Pelosi asks Trump to reschedule SOTU because of shutdown. Politico: "Speaker Nancy Pelosi on Wednesday asked President Donald Trump to reschedule his State of the Union address — or deliver it in writing — as long as the government remains shut down. The president was set to give his annual speech to Congress on Jan. 29. But Pelosi said the partial shutdown has hamstrung both the U.S. Secret Service and the Department of Homeland Security, potentially harming the security planning that precedes the primetime address. 'Sadly, given the security concerns and unless government re-opens this week, I suggest that we work together to determine another suitable date after government has re-opened for this address or for you to consider delivering your State of the Union address in writing to the Congress on January 29th,' Pelosi wrote in a letter to Trump. She had given the White House no notice of her plans. She later told CNN that the address requires hundreds of people to help organize and ensure security, and many of those staffers are now furloughed. She added that Trump could give the State of the Union from the Oval Office."
Federal Workers Turn To Food Banks
Federal employees turn to food banks to feed their families. CNn: "With the shutdown in its fourth week, furloughed federal employees struggling to cope with life without a paycheck are turning to food banks and food pantries to feed their families, according to several organizations across the country.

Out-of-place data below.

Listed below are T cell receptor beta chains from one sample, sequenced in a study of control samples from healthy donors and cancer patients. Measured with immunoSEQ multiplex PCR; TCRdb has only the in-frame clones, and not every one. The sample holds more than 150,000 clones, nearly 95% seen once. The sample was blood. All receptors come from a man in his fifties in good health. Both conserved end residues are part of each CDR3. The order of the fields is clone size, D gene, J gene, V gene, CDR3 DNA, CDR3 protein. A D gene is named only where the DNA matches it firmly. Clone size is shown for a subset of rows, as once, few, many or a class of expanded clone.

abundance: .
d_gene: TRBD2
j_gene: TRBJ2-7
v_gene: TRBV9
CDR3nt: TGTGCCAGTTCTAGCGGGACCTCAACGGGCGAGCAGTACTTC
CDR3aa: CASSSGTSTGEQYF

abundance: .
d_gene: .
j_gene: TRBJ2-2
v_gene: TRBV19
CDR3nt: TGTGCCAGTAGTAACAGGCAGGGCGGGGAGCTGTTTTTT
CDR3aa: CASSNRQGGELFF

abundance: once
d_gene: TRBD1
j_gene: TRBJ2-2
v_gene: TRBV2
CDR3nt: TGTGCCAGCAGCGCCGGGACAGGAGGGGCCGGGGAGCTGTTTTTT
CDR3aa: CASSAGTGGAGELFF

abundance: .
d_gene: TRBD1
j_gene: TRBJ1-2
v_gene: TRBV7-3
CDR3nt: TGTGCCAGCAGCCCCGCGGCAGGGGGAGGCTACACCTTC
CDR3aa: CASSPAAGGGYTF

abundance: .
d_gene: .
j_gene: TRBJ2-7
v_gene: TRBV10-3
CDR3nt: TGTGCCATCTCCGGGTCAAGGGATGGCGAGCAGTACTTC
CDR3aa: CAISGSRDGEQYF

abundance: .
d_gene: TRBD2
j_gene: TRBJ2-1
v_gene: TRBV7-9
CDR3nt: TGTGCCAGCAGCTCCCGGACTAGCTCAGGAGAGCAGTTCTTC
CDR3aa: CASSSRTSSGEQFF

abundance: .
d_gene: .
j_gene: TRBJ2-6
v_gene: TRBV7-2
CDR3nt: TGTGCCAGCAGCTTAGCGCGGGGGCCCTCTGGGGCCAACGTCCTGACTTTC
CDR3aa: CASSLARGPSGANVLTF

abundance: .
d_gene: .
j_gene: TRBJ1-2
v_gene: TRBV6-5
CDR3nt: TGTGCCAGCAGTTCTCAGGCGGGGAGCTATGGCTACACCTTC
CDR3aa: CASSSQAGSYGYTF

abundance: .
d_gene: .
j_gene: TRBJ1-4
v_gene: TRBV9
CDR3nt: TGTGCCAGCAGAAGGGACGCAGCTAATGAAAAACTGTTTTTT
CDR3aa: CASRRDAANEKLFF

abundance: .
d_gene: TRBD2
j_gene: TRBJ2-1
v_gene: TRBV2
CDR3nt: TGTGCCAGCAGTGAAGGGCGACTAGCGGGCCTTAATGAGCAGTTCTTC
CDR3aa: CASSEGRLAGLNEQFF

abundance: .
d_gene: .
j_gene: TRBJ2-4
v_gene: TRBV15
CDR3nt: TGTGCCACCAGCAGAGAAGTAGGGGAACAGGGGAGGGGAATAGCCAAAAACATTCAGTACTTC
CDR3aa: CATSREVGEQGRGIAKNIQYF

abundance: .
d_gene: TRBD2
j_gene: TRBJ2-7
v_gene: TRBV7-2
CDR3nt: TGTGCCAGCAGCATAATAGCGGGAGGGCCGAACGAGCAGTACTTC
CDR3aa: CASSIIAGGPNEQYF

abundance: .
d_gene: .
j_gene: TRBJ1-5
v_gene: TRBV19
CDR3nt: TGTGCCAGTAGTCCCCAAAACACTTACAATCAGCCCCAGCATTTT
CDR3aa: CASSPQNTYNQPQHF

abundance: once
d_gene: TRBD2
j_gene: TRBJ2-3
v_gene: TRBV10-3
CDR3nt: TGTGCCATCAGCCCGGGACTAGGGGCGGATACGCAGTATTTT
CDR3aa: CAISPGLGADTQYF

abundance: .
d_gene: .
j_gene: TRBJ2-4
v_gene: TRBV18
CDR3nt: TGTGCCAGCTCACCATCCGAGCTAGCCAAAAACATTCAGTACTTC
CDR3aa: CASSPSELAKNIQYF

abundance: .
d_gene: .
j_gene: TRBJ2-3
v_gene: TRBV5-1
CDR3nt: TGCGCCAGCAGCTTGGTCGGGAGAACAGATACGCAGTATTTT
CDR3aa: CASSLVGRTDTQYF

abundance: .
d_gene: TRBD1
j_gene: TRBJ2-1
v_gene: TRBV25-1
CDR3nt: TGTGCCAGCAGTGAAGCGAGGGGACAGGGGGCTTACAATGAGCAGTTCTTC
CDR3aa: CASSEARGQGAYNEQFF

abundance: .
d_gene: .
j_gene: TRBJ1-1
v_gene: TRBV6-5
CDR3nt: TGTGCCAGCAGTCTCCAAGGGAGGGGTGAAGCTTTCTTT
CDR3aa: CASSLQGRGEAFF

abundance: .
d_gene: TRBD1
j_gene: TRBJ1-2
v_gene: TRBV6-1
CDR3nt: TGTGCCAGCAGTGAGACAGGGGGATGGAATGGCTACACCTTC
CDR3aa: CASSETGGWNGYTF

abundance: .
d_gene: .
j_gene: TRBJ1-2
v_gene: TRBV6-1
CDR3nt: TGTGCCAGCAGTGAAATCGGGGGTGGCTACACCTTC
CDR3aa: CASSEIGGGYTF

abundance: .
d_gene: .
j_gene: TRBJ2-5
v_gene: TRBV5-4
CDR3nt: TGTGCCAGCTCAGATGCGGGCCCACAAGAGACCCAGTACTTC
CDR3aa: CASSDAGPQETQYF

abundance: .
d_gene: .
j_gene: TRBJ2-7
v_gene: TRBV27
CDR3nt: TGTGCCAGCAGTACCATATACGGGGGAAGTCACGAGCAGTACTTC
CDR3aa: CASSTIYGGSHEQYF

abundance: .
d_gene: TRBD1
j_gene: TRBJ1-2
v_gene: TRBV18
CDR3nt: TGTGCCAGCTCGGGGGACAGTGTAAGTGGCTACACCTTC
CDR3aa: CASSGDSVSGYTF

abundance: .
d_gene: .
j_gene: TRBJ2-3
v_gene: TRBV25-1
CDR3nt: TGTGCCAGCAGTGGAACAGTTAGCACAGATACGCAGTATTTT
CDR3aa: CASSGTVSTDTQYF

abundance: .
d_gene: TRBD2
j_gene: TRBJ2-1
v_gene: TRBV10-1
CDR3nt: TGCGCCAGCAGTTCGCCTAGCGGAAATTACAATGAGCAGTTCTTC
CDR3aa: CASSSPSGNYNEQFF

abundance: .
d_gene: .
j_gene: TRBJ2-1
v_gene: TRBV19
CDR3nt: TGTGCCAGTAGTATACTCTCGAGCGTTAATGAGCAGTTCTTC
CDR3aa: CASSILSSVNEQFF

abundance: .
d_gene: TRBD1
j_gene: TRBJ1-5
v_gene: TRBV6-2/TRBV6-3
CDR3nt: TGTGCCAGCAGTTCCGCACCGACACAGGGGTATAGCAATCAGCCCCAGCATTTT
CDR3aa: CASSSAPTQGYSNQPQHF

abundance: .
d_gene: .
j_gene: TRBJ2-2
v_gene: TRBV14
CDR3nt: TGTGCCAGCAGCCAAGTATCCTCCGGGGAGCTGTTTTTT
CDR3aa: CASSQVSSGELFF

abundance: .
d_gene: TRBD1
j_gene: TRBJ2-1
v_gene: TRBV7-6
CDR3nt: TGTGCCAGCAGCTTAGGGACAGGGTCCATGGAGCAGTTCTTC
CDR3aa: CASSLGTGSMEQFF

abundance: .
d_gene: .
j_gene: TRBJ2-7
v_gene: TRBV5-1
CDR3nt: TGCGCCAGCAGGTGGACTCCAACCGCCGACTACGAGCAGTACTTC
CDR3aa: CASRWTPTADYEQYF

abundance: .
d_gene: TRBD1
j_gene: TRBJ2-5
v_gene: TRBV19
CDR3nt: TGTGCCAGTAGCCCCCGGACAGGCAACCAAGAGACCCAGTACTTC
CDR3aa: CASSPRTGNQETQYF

Calls from anxious workers have poured into agencies, and some of them are bracing for what they expect will be an increased demand for food at a time when donations are typically low. Some organizations are already seeing a spike. Over the past two weeks, more than 280 federal employees have used a food bank that Catholic Community Services of Northern Utah operates, which is a 50% increase over the 566 regular clients who used services during that time, according to the organization's director, Maresha Bosgieter. 'We might have to make the amount of the food baskets smaller if it continues, but our doors will stay open,' said Deborah Nielsen, the programs coordinator and case manager. Most of the federal employees who used the Joyce Hansen Hall Food Bank, which is open four days a week, work for the Internal Revenue Service, Bosgieter said. Last weekend in the Washington area, more than 2,400 people showed up at five pop-up markets for out-of-work federal employees and contractors. The attendance was more than double the amount of expected attendance at the markets organized by Capital Area Food Bank."